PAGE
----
WHERE JAPAN AND I MEET
Do you know that feeling of belonging?
Even if you haven’t been to a specific place you can still feel that there is something very special about it. For a long time I’ve felt that I belong to Japan. This post shares some of the things that caught my eye whilst visiting Japan and gives an insight into how I approach designing products for The Organic Company.
This post contains my views and interpretations, they might be prejudiced due to the love I feel for the country, you are warned.
I visited Japan for the first time in November 2016 and as soon as I left the airport I felt at home. The first thing I noticed was the landscape, the streets were so clean and tidy, with decorative street signs, so well placed in their surroundings.
Aesthetics are concerned with the nature and appreciation of beauty, an aesthetic that is attractive to you can please the senses. The aesthetic of balanced and minimalist architecture and design inspires me, many examples of beautiful design and architecture are to be found in Japan.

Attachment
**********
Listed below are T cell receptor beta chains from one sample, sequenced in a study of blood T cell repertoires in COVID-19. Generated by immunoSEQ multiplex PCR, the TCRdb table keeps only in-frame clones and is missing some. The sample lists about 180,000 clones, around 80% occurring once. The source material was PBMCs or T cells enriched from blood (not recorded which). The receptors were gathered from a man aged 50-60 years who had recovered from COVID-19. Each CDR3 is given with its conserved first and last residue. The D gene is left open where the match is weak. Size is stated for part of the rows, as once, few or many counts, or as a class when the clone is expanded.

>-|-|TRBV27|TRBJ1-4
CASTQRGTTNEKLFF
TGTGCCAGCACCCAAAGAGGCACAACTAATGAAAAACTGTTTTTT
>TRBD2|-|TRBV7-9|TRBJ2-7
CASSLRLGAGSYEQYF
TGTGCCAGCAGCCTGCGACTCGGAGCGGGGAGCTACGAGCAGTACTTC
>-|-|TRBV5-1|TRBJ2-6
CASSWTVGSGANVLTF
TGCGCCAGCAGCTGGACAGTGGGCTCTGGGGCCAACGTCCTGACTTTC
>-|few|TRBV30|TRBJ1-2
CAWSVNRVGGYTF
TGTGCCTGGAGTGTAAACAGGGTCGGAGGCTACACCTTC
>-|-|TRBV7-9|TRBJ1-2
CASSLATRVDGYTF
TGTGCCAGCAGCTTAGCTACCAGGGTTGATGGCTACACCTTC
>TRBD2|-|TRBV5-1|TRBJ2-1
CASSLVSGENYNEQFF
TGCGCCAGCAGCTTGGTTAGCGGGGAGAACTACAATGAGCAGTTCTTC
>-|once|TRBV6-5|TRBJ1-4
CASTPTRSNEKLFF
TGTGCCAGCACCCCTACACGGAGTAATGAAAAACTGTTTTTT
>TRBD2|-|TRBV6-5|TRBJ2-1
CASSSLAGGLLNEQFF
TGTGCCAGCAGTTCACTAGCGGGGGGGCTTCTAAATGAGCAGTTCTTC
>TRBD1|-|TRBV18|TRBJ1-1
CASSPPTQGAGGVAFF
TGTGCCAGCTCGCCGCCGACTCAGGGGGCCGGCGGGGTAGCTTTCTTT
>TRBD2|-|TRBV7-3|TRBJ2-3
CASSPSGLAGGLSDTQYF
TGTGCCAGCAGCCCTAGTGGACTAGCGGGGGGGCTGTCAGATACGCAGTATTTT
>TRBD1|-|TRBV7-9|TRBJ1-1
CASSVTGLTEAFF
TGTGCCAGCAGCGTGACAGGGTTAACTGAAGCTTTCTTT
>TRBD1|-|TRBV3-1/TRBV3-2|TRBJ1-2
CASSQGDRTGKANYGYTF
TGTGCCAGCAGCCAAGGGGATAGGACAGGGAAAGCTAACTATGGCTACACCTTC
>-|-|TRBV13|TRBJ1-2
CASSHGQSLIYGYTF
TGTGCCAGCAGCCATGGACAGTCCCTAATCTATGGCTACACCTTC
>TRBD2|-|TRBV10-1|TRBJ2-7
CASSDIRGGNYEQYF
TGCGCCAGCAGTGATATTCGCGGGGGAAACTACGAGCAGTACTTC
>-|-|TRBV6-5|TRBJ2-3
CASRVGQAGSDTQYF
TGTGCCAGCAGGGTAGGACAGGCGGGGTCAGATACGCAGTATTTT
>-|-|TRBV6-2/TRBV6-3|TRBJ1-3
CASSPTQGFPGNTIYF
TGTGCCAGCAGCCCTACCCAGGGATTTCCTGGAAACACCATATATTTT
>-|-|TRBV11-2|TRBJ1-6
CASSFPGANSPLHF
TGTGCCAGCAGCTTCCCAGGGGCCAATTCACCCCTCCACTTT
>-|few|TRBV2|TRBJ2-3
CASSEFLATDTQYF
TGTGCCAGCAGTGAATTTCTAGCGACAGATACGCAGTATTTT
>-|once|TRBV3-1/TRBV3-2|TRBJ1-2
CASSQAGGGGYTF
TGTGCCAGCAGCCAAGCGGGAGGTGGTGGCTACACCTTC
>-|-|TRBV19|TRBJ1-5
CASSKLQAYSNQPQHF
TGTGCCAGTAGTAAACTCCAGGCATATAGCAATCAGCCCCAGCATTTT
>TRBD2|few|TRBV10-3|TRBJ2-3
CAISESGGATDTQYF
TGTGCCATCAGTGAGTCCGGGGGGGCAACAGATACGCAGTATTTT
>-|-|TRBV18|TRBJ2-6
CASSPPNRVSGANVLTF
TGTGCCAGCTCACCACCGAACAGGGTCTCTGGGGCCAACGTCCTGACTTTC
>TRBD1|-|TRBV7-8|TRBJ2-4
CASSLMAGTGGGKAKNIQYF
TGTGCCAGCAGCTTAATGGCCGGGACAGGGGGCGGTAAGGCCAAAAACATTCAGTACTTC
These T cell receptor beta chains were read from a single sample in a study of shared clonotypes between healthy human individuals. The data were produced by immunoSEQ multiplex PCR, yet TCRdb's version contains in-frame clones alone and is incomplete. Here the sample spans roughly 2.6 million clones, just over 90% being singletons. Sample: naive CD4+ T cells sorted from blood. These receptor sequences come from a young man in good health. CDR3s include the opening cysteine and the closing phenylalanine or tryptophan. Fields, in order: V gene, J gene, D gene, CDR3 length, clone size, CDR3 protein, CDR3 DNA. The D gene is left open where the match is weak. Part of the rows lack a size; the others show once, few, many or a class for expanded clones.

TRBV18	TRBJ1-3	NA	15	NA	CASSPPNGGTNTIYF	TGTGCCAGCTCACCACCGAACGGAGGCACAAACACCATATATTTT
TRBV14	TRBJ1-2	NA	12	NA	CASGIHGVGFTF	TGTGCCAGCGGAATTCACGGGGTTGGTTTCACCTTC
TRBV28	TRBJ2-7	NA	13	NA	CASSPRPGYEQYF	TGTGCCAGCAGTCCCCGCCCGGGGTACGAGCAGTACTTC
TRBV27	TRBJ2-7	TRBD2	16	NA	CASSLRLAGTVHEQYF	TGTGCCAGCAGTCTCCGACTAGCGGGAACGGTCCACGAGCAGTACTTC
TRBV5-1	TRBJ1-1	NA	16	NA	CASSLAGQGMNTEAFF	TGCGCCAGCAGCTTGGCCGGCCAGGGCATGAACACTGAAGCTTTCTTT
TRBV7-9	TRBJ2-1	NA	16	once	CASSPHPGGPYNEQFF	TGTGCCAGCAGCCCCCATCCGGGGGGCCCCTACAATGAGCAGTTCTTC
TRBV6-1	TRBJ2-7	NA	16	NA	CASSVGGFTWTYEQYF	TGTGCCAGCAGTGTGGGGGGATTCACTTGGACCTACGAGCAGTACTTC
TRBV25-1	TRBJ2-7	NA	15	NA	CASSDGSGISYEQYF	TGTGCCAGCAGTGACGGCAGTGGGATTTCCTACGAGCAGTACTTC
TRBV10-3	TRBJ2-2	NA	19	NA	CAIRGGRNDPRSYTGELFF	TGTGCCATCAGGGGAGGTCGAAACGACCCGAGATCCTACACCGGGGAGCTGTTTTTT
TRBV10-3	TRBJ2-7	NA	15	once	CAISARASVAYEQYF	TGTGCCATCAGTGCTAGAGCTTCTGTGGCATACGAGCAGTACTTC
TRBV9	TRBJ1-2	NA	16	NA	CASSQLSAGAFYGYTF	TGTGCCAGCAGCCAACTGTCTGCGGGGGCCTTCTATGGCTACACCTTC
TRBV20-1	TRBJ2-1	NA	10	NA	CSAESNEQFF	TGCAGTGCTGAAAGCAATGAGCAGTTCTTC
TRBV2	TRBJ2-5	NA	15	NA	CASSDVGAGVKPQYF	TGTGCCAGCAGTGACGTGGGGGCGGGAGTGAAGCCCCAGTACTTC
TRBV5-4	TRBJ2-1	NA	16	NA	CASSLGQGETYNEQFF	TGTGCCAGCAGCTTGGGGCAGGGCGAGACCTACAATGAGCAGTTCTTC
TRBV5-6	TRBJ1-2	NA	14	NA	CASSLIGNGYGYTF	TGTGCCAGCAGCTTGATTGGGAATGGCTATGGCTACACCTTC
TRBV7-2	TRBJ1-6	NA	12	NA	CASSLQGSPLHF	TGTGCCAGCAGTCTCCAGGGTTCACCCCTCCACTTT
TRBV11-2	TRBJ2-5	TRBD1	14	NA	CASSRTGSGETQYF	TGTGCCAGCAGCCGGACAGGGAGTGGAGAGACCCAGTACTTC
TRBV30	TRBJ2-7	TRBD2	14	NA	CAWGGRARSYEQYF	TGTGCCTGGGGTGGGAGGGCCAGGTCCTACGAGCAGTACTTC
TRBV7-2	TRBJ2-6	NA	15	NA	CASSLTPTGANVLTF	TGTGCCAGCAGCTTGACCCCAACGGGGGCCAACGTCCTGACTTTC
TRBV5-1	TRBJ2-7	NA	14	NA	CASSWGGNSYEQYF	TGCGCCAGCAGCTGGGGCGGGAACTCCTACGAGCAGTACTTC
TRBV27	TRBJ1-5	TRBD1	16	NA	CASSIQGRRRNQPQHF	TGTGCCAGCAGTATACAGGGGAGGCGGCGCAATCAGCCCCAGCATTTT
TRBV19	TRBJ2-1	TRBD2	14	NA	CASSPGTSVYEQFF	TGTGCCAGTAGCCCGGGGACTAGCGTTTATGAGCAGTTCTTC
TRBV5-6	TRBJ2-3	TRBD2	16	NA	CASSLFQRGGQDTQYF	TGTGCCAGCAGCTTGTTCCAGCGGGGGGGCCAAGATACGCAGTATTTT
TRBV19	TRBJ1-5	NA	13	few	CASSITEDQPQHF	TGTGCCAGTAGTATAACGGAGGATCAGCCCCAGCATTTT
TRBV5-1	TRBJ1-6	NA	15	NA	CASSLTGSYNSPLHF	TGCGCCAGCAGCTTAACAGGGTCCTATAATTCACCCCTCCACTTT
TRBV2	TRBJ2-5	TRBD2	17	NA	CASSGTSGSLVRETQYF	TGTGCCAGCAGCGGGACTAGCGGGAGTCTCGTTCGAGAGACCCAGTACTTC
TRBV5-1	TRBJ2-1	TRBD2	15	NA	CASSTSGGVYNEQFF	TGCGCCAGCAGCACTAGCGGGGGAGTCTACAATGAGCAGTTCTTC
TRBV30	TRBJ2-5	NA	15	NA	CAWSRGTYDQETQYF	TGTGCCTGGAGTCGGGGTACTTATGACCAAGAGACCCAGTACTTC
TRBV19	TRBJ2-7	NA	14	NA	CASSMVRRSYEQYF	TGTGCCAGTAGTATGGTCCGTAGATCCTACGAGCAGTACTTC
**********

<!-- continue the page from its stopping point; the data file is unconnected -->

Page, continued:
The Japanese are very polite and gentle. Besides their strong cultural behaviour, Buddhism, which is a balanced way of living, is strongly represented. Visiting their shrines was a spiritual experience. The atmosphere was deeply founded and although a lot of people were there (both Japanese and tourists) an embracing energy was found there too.
If you think (like I did before looking into it) that plastic is no good,
– then you should know, that Japan have a good waste sorting system and a good recycling percentage (77% of ALL plastic was recycled in 2010. Source: www.theguardian.com). Beat that! : )
I think that Japan ranks at the top aesthetically. They also rank highly on a friendly and polite scale. At least my scales, Japan ranks on top. : ) My way of designing brings several aspects into the process; I want the result to meet a need, I want it to behave and to have an aesthetic expression.
At site or from a distance, Japan is one of my inspiration sources for aesthetic design. And I am not the first or the only one. Danes have been inspired by the Japanese since the late 1800’s (source: art historian Mirjam Gelfer-Jørgensen). Did you know that?
Arigato (Japanese for “thank you”)